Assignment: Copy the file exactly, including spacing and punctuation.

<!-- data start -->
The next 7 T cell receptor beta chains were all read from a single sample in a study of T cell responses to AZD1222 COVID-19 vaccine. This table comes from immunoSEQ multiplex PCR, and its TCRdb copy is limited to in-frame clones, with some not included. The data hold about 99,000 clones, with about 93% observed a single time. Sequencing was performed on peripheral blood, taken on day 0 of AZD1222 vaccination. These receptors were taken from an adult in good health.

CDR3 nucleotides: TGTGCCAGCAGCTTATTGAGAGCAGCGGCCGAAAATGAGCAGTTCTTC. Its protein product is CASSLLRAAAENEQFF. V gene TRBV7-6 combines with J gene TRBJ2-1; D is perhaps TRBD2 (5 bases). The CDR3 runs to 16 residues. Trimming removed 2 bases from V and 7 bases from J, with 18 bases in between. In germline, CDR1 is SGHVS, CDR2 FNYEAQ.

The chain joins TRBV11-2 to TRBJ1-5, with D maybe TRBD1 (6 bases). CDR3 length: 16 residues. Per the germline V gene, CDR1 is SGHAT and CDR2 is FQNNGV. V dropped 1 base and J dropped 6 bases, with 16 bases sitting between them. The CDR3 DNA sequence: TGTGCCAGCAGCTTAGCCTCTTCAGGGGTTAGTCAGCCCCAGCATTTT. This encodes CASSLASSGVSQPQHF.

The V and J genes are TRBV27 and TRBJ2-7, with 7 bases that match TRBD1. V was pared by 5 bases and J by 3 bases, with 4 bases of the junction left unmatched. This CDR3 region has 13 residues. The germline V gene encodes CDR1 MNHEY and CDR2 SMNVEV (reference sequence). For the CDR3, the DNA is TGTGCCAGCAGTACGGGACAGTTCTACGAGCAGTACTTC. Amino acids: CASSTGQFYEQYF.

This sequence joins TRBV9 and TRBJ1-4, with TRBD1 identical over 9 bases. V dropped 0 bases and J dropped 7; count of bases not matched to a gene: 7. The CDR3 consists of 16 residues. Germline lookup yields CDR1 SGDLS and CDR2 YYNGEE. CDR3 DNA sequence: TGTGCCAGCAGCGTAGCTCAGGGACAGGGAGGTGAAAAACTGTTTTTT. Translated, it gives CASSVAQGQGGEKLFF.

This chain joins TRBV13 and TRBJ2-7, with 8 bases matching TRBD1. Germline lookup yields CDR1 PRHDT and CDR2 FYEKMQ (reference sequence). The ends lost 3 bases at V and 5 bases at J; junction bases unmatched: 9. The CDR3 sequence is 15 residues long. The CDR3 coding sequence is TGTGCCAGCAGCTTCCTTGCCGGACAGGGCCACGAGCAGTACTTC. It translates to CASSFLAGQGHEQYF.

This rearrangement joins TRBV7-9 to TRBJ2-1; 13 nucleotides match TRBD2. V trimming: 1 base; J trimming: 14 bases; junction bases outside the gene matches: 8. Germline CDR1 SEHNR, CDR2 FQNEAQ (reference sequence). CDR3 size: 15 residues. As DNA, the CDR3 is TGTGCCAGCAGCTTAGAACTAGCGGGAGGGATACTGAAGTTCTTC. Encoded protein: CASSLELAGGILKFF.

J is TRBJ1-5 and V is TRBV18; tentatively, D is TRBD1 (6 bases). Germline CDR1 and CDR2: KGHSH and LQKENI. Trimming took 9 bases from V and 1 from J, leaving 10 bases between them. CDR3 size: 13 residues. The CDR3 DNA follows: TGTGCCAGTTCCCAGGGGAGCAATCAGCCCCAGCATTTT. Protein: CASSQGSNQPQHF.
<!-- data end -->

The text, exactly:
The next 7 T cell receptor beta chains were all read from a single sample in a study of T cell responses to AZD1222 COVID-19 vaccine. This table comes from immunoSEQ multiplex PCR, and its TCRdb copy is limited to in-frame clones, with some not included. The data hold about 99,000 clones, with about 93% observed a single time. Sequencing was performed on peripheral blood, taken on day 0 of AZD1222 vaccination. These receptors were taken from an adult in good health.

CDR3 nucleotides: TGTGCCAGCAGCTTATTGAGAGCAGCGGCCGAAAATGAGCAGTTCTTC. Its protein product is CASSLLRAAAENEQFF. V gene TRBV7-6 combines with J gene TRBJ2-1; D is perhaps TRBD2 (5 bases). The CDR3 runs to 16 residues. Trimming removed 2 bases from V and 7 bases from J, with 18 bases in between. In germline, CDR1 is SGHVS, CDR2 FNYEAQ.

The chain joins TRBV11-2 to TRBJ1-5, with D maybe TRBD1 (6 bases). CDR3 length: 16 residues. Per the germline V gene, CDR1 is SGHAT and CDR2 is FQNNGV. V dropped 1 base and J dropped 6 bases, with 16 bases sitting between them. The CDR3 DNA sequence: TGTGCCAGCAGCTTAGCCTCTTCAGGGGTTAGTCAGCCCCAGCATTTT. This encodes CASSLASSGVSQPQHF.

The V and J genes are TRBV27 and TRBJ2-7, with 7 bases that match TRBD1. V was pared by 5 bases and J by 3 bases, with 4 bases of the junction left unmatched. This CDR3 region has 13 residues. The germline V gene encodes CDR1 MNHEY and CDR2 SMNVEV (reference sequence). For the CDR3, the DNA is TGTGCCAGCAGTACGGGACAGTTCTACGAGCAGTACTTC. Amino acids: CASSTGQFYEQYF.

This sequence joins TRBV9 and TRBJ1-4, with TRBD1 identical over 9 bases. V dropped 0 bases and J dropped 7; count of bases not matched to a gene: 7. The CDR3 consists of 16 residues. Germline lookup yields CDR1 SGDLS and CDR2 YYNGEE. CDR3 DNA sequence: TGTGCCAGCAGCGTAGCTCAGGGACAGGGAGGTGAAAAACTGTTTTTT. Translated, it gives CASSVAQGQGGEKLFF.

This chain joins TRBV13 and TRBJ2-7, with 8 bases matching TRBD1. Germline lookup yields CDR1 PRHDT and CDR2 FYEKMQ (reference sequence). The ends lost 3 bases at V and 5 bases at J; junction bases unmatched: 9. The CDR3 sequence is 15 residues long. The CDR3 coding sequence is TGTGCCAGCAGCTTCCTTGCCGGACAGGGCCACGAGCAGTACTTC. It translates to CASSFLAGQGHEQYF.

This rearrangement joins TRBV7-9 to TRBJ2-1; 13 nucleotides match TRBD2. V trimming: 1 base; J trimming: 14 bases; junction bases outside the gene matches: 8. Germline CDR1 SEHNR, CDR2 FQNEAQ (reference sequence). CDR3 size: 15 residues. As DNA, the CDR3 is TGTGCCAGCAGCTTAGAACTAGCGGGAGGGATACTGAAGTTCTTC. Encoded protein: CASSLELAGGILKFF.

J is TRBJ1-5 and V is TRBV18; tentatively, D is TRBD1 (6 bases). Germline CDR1 and CDR2: KGHSH and LQKENI. Trimming took 9 bases from V and 1 from J, leaving 10 bases between them. CDR3 size: 13 residues. The CDR3 DNA follows: TGTGCCAGTTCCCAGGGGAGCAATCAGCCCCAGCATTTT. Protein: CASSQGSNQPQHF.